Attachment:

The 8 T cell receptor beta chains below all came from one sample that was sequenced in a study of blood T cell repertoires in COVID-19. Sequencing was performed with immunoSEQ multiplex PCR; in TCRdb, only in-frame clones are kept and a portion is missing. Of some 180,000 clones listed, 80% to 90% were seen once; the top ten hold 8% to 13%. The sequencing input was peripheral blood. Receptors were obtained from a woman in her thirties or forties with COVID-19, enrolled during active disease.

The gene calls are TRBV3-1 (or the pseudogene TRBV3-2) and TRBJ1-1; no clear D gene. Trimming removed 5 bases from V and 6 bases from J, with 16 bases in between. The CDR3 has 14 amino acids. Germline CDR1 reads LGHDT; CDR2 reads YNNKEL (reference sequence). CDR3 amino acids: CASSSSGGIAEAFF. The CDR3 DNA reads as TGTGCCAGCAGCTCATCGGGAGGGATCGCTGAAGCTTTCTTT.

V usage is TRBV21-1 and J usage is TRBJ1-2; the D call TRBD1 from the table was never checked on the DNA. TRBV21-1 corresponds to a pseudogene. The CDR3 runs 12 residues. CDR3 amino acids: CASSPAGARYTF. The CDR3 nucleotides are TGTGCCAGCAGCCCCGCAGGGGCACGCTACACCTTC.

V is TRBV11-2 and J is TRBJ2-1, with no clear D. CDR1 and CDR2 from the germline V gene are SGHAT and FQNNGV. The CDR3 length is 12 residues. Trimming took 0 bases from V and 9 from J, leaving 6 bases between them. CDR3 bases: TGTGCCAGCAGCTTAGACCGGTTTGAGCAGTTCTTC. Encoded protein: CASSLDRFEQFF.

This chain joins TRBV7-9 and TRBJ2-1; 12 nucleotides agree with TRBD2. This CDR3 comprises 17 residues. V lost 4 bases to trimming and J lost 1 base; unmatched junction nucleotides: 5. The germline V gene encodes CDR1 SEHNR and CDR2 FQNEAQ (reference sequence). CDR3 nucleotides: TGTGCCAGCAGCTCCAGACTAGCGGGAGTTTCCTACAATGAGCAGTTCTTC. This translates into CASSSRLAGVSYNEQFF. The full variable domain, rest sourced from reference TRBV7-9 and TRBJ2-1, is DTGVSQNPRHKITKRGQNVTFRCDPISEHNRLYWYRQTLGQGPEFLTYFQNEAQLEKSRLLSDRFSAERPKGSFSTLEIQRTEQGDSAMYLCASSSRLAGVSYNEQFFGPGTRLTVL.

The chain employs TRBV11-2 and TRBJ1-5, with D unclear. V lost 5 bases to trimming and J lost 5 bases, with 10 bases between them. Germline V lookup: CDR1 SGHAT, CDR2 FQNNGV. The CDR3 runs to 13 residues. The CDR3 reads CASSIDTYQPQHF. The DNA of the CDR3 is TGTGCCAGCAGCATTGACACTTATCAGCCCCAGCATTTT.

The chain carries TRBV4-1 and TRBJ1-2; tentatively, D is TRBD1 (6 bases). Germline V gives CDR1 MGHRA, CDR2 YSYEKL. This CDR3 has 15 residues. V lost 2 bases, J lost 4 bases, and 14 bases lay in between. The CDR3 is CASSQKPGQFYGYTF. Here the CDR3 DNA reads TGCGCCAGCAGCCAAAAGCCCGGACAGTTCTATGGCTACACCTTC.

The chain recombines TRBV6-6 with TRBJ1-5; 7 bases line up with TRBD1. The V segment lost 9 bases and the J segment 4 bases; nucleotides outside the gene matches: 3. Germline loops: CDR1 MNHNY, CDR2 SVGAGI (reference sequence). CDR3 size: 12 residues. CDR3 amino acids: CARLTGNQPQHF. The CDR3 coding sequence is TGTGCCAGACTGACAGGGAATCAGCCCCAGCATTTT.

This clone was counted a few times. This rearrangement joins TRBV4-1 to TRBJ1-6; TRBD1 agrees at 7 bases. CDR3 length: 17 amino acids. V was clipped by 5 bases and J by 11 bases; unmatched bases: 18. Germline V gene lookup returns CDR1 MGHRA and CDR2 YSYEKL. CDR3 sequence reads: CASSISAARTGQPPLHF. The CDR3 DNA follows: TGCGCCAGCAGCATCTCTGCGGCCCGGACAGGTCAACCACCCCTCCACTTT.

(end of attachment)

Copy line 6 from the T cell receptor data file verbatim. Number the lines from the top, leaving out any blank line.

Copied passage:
The chain employs TRBV11-2 and TRBJ1-5, with D unclear. V lost 5 bases to trimming and J lost 5 bases, with 10 bases between them. Germline V lookup: CDR1 SGHAT, CDR2 FQNNGV. The CDR3 runs to 13 residues. The CDR3 reads CASSIDTYQPQHF. The DNA of the CDR3 is TGTGCCAGCAGCATTGACACTTATCAGCCCCAGCATTTT.